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Xeodrifter (Wii U eShop) Review Mini

by Zachary Miller - August 4, 2015, 6:59 pm EDT
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Same game, bigger screen.

If you, like me (and Neal) purchased and enjoyed Xeodrifter on the 3DS last year, you should check your Wii U downloads list—you’ll get Xeodrifter for free. Similarly, if you buy Xeodrifter on the Wii U, you’ll get the 3DS version for free. If it’s your first time through Xeodrifter, you should definitely check out Neal’s excellent review, which I wholeheartedly endorse and echo. What will you be getting on the Wii U? That’s what I’m here to tell you.

I figured the game would be similar to the two-screen setup of the 3DS: your TV displays the game itself, and the GamePad displays the subscreen, which includes the map, your list of acquired powers, and your weapon customization tool. I was surprised to find that wasn’t the case, though, and the GamePad simply displays what’s on your TV. Press Start brings up the subscreen. This is both understandable (Off-TV Play) and discouraging (constantly bringing up the map). I feel like there was probably a way to include both options—as there is in other games with an optional two-screen setup—so I’m not real happy that both aren’t included here.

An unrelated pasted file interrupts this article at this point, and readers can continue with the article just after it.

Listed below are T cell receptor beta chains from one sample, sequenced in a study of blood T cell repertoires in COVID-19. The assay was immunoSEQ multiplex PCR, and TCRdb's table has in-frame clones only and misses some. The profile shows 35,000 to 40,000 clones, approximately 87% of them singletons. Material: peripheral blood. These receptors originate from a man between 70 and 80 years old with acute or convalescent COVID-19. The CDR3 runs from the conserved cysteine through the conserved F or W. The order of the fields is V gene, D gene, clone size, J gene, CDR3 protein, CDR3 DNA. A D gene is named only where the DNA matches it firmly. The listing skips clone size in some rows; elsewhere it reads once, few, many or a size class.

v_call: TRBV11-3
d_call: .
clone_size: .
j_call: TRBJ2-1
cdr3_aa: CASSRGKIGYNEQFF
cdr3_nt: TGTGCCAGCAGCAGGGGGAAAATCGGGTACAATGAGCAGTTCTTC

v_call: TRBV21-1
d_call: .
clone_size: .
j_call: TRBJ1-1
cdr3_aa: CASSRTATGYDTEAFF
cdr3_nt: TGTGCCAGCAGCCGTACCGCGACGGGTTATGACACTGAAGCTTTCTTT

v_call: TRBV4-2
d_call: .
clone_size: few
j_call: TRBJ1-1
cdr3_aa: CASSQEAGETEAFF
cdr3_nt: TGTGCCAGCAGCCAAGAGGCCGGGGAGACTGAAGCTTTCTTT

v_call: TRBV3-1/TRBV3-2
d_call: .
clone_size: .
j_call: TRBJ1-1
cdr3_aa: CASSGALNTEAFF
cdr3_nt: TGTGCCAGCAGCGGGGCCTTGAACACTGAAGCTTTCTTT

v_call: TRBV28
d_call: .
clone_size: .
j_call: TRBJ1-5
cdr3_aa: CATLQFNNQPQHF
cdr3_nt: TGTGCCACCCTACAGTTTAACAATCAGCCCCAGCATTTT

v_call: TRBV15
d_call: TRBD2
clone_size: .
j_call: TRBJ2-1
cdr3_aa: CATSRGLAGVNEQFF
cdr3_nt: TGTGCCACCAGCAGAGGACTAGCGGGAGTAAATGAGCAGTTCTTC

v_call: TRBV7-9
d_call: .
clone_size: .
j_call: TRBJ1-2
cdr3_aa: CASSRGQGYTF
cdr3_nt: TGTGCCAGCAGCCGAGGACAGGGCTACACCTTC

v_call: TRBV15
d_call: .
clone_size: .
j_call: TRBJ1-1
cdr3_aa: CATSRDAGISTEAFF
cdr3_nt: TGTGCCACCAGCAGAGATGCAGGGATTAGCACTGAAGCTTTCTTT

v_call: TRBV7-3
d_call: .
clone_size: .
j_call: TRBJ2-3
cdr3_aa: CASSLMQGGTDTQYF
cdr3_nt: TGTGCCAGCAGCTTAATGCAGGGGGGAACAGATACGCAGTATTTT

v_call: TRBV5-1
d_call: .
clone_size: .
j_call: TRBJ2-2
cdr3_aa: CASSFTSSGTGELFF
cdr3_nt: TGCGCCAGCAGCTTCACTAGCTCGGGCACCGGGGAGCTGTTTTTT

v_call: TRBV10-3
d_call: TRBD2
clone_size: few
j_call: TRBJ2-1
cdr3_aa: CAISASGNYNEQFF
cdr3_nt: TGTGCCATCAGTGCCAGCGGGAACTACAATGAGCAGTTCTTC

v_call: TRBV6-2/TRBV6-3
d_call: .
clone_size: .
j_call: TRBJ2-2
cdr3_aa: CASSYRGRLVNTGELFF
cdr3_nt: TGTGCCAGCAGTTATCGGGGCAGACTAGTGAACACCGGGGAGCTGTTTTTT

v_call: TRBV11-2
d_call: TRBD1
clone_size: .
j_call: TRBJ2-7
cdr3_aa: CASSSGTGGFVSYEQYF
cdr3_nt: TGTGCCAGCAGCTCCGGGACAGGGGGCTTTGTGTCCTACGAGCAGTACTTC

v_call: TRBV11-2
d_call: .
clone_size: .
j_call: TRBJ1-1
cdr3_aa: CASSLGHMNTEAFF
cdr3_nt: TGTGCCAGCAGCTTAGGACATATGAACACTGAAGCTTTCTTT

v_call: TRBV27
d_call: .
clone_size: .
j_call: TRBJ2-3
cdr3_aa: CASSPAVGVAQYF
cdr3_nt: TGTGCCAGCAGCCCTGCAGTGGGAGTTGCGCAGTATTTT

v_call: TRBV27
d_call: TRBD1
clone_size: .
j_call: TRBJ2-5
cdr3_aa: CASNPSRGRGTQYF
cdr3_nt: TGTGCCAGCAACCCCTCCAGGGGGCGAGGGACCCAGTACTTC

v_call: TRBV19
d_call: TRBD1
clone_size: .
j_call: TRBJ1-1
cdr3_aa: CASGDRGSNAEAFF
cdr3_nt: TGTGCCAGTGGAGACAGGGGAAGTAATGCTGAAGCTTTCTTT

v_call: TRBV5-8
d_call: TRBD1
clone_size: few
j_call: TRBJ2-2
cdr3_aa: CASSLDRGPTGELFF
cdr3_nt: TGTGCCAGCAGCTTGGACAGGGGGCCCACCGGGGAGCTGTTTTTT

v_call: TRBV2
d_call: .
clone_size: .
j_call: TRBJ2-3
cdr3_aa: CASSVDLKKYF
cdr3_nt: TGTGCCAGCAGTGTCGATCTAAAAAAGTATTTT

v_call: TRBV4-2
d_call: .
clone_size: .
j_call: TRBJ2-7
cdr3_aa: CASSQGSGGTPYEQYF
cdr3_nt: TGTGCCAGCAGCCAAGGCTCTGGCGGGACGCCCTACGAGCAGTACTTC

However, with that said, the game doesn’t look fabulous on my 51” plasma. As happens with strongly pixelated games like this one, a smaller screen does it better, and I enjoyed Xeodrifter much more on the GamePad than on my TV. I would argue that it actually looks better on the GamePad’s screen than it does on my 3DS XL—that screen seems to provide a Goldilocks-like “just right” size for this particular game (I wonder if the same holds true for Mutant Mudds).

Xeodrifter (Wii U) is otherwise the same game you loved on 3DS, including all pros and cons. You’re still fighting the same boss six times, and you’re still bravely trekking back with no health pickups after boss encounters. There’s still a little too much reliance on invisible passageways to find all the health and weapon upgrades. When I’m hugging every wall in hopes to fall through it, I’m not having a great time. The game’s difficulty curve is decidedly Kid Icarus-ian in that the early stuff is brutal but after you pick up a few heart tanks and weapon customizers (go big and fast or go home) things get much easier.

I highly recommend Xeodrifter no matter what system you get it on—and by getting it on one, you’ll automatically have it on both. It’s a win-win!


  • Bite-sized Metroid homage
  • Controls well; fun to use powers
  • Great graphical style; good music
  • Hugging walls to find pickups
  • Same boss battle throughout
  • Tough in the beginning

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Genre Action
Developer Renegade Kid

Worldwide Releases

na: Xeodrifter
Release Jul 30, 2015
PublisherRenegade Kid

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